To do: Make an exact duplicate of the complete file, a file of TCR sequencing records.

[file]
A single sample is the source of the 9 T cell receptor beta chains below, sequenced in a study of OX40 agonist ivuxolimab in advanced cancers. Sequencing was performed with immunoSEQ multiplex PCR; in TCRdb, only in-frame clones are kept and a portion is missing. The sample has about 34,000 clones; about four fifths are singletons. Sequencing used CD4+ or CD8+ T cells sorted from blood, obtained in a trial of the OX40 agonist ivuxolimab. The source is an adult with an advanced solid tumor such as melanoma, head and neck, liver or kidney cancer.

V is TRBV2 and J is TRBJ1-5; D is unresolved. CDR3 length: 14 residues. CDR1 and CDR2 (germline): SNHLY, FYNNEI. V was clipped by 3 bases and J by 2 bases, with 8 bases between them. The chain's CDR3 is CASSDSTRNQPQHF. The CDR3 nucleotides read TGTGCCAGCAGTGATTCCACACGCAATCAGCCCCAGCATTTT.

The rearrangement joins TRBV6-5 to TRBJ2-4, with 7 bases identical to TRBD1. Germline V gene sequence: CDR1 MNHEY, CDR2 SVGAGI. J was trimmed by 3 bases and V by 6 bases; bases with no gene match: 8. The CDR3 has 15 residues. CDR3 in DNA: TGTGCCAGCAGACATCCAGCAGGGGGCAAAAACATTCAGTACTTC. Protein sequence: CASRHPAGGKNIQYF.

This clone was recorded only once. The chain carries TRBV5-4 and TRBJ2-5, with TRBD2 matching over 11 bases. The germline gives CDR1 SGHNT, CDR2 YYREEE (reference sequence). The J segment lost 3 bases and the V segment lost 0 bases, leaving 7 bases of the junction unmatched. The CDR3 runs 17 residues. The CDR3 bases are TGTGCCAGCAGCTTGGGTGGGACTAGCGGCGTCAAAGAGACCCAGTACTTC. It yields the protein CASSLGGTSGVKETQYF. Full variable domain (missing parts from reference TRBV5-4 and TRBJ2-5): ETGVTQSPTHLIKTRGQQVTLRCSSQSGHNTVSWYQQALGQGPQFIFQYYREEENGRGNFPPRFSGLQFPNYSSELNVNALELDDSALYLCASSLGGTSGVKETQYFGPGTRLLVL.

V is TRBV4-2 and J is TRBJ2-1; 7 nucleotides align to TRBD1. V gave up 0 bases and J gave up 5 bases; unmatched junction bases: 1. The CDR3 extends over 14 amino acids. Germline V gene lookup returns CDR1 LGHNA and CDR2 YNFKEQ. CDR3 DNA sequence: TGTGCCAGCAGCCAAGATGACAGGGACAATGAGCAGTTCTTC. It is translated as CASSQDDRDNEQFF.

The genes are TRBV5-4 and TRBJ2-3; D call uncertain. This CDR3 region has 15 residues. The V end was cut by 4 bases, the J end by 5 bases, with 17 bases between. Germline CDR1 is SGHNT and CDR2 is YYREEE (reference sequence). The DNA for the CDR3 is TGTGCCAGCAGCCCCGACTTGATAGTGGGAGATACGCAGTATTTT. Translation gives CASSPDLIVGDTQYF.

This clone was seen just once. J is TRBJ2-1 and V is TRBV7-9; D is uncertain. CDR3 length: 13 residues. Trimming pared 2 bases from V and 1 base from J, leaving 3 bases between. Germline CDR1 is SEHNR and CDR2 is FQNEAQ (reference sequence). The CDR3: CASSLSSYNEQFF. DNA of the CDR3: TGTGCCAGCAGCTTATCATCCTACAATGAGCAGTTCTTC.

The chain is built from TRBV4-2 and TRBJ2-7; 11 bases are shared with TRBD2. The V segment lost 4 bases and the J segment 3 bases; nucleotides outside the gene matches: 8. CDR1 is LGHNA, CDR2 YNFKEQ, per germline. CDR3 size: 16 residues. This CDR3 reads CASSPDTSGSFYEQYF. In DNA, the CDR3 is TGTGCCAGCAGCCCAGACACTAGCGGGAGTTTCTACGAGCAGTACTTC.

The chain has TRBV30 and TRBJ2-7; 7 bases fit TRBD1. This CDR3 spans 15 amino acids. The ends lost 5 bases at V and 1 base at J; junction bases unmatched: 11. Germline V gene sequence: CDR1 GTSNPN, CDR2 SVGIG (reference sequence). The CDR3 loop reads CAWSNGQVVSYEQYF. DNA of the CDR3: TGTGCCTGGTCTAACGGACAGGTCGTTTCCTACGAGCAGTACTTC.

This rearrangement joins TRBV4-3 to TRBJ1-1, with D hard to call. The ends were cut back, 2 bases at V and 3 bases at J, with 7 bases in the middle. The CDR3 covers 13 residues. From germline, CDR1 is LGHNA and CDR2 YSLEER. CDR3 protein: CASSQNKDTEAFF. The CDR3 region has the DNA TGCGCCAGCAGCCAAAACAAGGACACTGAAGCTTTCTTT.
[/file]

A single sample is the source of the 9 T cell receptor beta chains below, sequenced in a study of OX40 agonist ivuxolimab in advanced cancers. Sequencing was performed with immunoSEQ multiplex PCR; in TCRdb, only in-frame clones are kept and a portion is missing. The sample has about 34,000 clones; about four fifths are singletons. Sequencing used CD4+ or CD8+ T cells sorted from blood, obtained in a trial of the OX40 agonist ivuxolimab. The source is an adult with an advanced solid tumor such as melanoma, head and neck, liver or kidney cancer.

V is TRBV2 and J is TRBJ1-5; D is unresolved. CDR3 length: 14 residues. CDR1 and CDR2 (germline): SNHLY, FYNNEI. V was clipped by 3 bases and J by 2 bases, with 8 bases between them. The chain's CDR3 is CASSDSTRNQPQHF. The CDR3 nucleotides read TGTGCCAGCAGTGATTCCACACGCAATCAGCCCCAGCATTTT.

The rearrangement joins TRBV6-5 to TRBJ2-4, with 7 bases identical to TRBD1. Germline V gene sequence: CDR1 MNHEY, CDR2 SVGAGI. J was trimmed by 3 bases and V by 6 bases; bases with no gene match: 8. The CDR3 has 15 residues. CDR3 in DNA: TGTGCCAGCAGACATCCAGCAGGGGGCAAAAACATTCAGTACTTC. Protein sequence: CASRHPAGGKNIQYF.

This clone was recorded only once. The chain carries TRBV5-4 and TRBJ2-5, with TRBD2 matching over 11 bases. The germline gives CDR1 SGHNT, CDR2 YYREEE (reference sequence). The J segment lost 3 bases and the V segment lost 0 bases, leaving 7 bases of the junction unmatched. The CDR3 runs 17 residues. The CDR3 bases are TGTGCCAGCAGCTTGGGTGGGACTAGCGGCGTCAAAGAGACCCAGTACTTC. It yields the protein CASSLGGTSGVKETQYF. Full variable domain (missing parts from reference TRBV5-4 and TRBJ2-5): ETGVTQSPTHLIKTRGQQVTLRCSSQSGHNTVSWYQQALGQGPQFIFQYYREEENGRGNFPPRFSGLQFPNYSSELNVNALELDDSALYLCASSLGGTSGVKETQYFGPGTRLLVL.

V is TRBV4-2 and J is TRBJ2-1; 7 nucleotides align to TRBD1. V gave up 0 bases and J gave up 5 bases; unmatched junction bases: 1. The CDR3 extends over 14 amino acids. Germline V gene lookup returns CDR1 LGHNA and CDR2 YNFKEQ. CDR3 DNA sequence: TGTGCCAGCAGCCAAGATGACAGGGACAATGAGCAGTTCTTC. It is translated as CASSQDDRDNEQFF.

The genes are TRBV5-4 and TRBJ2-3; D call uncertain. This CDR3 region has 15 residues. The V end was cut by 4 bases, the J end by 5 bases, with 17 bases between. Germline CDR1 is SGHNT and CDR2 is YYREEE (reference sequence). The DNA for the CDR3 is TGTGCCAGCAGCCCCGACTTGATAGTGGGAGATACGCAGTATTTT. Translation gives CASSPDLIVGDTQYF.

This clone was seen just once. J is TRBJ2-1 and V is TRBV7-9; D is uncertain. CDR3 length: 13 residues. Trimming pared 2 bases from V and 1 base from J, leaving 3 bases between. Germline CDR1 is SEHNR and CDR2 is FQNEAQ (reference sequence). The CDR3: CASSLSSYNEQFF. DNA of the CDR3: TGTGCCAGCAGCTTATCATCCTACAATGAGCAGTTCTTC.

The chain is built from TRBV4-2 and TRBJ2-7; 11 bases are shared with TRBD2. The V segment lost 4 bases and the J segment 3 bases; nucleotides outside the gene matches: 8. CDR1 is LGHNA, CDR2 YNFKEQ, per germline. CDR3 size: 16 residues. This CDR3 reads CASSPDTSGSFYEQYF. In DNA, the CDR3 is TGTGCCAGCAGCCCAGACACTAGCGGGAGTTTCTACGAGCAGTACTTC.

The chain has TRBV30 and TRBJ2-7; 7 bases fit TRBD1. This CDR3 spans 15 amino acids. The ends lost 5 bases at V and 1 base at J; junction bases unmatched: 11. Germline V gene sequence: CDR1 GTSNPN, CDR2 SVGIG (reference sequence). The CDR3 loop reads CAWSNGQVVSYEQYF. DNA of the CDR3: TGTGCCTGGTCTAACGGACAGGTCGTTTCCTACGAGCAGTACTTC.

This rearrangement joins TRBV4-3 to TRBJ1-1, with D hard to call. The ends were cut back, 2 bases at V and 3 bases at J, with 7 bases in the middle. The CDR3 covers 13 residues. From germline, CDR1 is LGHNA and CDR2 YSLEER. CDR3 protein: CASSQNKDTEAFF. The CDR3 region has the DNA TGCGCCAGCAGCCAAAACAAGGACACTGAAGCTTTCTTT.